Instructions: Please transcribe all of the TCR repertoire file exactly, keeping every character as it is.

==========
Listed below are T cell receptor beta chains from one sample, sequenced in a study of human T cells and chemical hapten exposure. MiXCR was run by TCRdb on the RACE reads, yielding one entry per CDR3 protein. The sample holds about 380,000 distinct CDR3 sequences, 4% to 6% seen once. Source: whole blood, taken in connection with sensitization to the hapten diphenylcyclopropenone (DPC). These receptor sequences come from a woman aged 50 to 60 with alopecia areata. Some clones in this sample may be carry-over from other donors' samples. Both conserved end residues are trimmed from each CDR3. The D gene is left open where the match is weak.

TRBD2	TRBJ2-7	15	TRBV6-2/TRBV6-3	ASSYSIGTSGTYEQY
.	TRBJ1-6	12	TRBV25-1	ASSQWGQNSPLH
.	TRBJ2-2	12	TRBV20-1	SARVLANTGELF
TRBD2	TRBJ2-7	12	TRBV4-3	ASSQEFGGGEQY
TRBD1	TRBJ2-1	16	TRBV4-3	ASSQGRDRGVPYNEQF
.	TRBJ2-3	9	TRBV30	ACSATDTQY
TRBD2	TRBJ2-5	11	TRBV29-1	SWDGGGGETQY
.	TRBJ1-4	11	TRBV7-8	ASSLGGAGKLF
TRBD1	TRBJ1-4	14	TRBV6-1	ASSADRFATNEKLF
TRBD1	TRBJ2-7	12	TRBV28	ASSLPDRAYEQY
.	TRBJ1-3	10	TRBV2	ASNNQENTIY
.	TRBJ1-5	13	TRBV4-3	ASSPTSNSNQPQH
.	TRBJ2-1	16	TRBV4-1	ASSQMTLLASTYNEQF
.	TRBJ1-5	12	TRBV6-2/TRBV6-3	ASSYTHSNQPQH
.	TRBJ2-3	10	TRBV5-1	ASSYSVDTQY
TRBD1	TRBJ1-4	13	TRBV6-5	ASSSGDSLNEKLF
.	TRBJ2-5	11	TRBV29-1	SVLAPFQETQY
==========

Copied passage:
Listed below are T cell receptor beta chains from one sample, sequenced in a study of human T cells and chemical hapten exposure. MiXCR was run by TCRdb on the RACE reads, yielding one entry per CDR3 protein. The sample holds about 380,000 distinct CDR3 sequences, 4% to 6% seen once. Source: whole blood, taken in connection with sensitization to the hapten diphenylcyclopropenone (DPC). These receptor sequences come from a woman aged 50 to 60 with alopecia areata. Some clones in this sample may be carry-over from other donors' samples. Both conserved end residues are trimmed from each CDR3. The D gene is left open where the match is weak.

TRBD2	TRBJ2-7	15	TRBV6-2/TRBV6-3	ASSYSIGTSGTYEQY
.	TRBJ1-6	12	TRBV25-1	ASSQWGQNSPLH
.	TRBJ2-2	12	TRBV20-1	SARVLANTGELF
TRBD2	TRBJ2-7	12	TRBV4-3	ASSQEFGGGEQY
TRBD1	TRBJ2-1	16	TRBV4-3	ASSQGRDRGVPYNEQF
.	TRBJ2-3	9	TRBV30	ACSATDTQY
TRBD2	TRBJ2-5	11	TRBV29-1	SWDGGGGETQY
.	TRBJ1-4	11	TRBV7-8	ASSLGGAGKLF
TRBD1	TRBJ1-4	14	TRBV6-1	ASSADRFATNEKLF
TRBD1	TRBJ2-7	12	TRBV28	ASSLPDRAYEQY
.	TRBJ1-3	10	TRBV2	ASNNQENTIY
.	TRBJ1-5	13	TRBV4-3	ASSPTSNSNQPQH
.	TRBJ2-1	16	TRBV4-1	ASSQMTLLASTYNEQF
.	TRBJ1-5	12	TRBV6-2/TRBV6-3	ASSYTHSNQPQH
.	TRBJ2-3	10	TRBV5-1	ASSYSVDTQY
TRBD1	TRBJ1-4	13	TRBV6-5	ASSSGDSLNEKLF
.	TRBJ2-5	11	TRBV29-1	SVLAPFQETQY